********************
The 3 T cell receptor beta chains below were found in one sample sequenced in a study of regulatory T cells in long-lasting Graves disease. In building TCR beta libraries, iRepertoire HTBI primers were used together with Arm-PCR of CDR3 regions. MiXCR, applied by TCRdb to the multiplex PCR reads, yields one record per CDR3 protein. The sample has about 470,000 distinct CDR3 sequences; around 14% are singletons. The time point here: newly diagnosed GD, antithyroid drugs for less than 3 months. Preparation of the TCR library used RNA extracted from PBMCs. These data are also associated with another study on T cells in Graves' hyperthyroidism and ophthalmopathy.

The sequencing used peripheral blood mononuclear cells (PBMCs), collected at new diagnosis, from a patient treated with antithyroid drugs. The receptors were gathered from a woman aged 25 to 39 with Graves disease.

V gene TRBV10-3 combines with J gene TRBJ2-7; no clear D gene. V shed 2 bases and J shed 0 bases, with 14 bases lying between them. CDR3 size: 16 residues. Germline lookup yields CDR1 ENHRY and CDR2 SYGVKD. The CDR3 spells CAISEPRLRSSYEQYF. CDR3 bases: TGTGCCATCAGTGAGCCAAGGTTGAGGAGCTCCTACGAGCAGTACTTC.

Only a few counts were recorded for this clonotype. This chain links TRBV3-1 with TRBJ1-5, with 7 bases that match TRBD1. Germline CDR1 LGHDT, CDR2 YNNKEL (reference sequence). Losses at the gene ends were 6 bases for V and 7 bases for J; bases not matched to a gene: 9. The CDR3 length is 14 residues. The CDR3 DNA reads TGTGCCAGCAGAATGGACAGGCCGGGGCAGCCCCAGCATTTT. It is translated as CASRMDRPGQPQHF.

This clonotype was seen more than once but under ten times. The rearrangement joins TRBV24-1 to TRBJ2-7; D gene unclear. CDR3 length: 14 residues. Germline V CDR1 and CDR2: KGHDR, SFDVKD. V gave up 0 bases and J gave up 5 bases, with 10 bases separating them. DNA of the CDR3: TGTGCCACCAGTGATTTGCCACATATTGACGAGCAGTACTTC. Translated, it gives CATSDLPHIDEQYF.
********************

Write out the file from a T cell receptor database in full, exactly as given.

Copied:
The 3 T cell receptor beta chains below were found in one sample sequenced in a study of regulatory T cells in long-lasting Graves disease. In building TCR beta libraries, iRepertoire HTBI primers were used together with Arm-PCR of CDR3 regions. MiXCR, applied by TCRdb to the multiplex PCR reads, yields one record per CDR3 protein. The sample has about 470,000 distinct CDR3 sequences; around 14% are singletons. The time point here: newly diagnosed GD, antithyroid drugs for less than 3 months. Preparation of the TCR library used RNA extracted from PBMCs. These data are also associated with another study on T cells in Graves' hyperthyroidism and ophthalmopathy.

The sequencing used peripheral blood mononuclear cells (PBMCs), collected at new diagnosis, from a patient treated with antithyroid drugs. The receptors were gathered from a woman aged 25 to 39 with Graves disease.

V gene TRBV10-3 combines with J gene TRBJ2-7; no clear D gene. V shed 2 bases and J shed 0 bases, with 14 bases lying between them. CDR3 size: 16 residues. Germline lookup yields CDR1 ENHRY and CDR2 SYGVKD. The CDR3 spells CAISEPRLRSSYEQYF. CDR3 bases: TGTGCCATCAGTGAGCCAAGGTTGAGGAGCTCCTACGAGCAGTACTTC.

Only a few counts were recorded for this clonotype. This chain links TRBV3-1 with TRBJ1-5, with 7 bases that match TRBD1. Germline CDR1 LGHDT, CDR2 YNNKEL (reference sequence). Losses at the gene ends were 6 bases for V and 7 bases for J; bases not matched to a gene: 9. The CDR3 length is 14 residues. The CDR3 DNA reads TGTGCCAGCAGAATGGACAGGCCGGGGCAGCCCCAGCATTTT. It is translated as CASRMDRPGQPQHF.

This clonotype was seen more than once but under ten times. The rearrangement joins TRBV24-1 to TRBJ2-7; D gene unclear. CDR3 length: 14 residues. Germline V CDR1 and CDR2: KGHDR, SFDVKD. V gave up 0 bases and J gave up 5 bases, with 10 bases separating them. DNA of the CDR3: TGTGCCACCAGTGATTTGCCACATATTGACGAGCAGTACTTC. Translated, it gives CATSDLPHIDEQYF.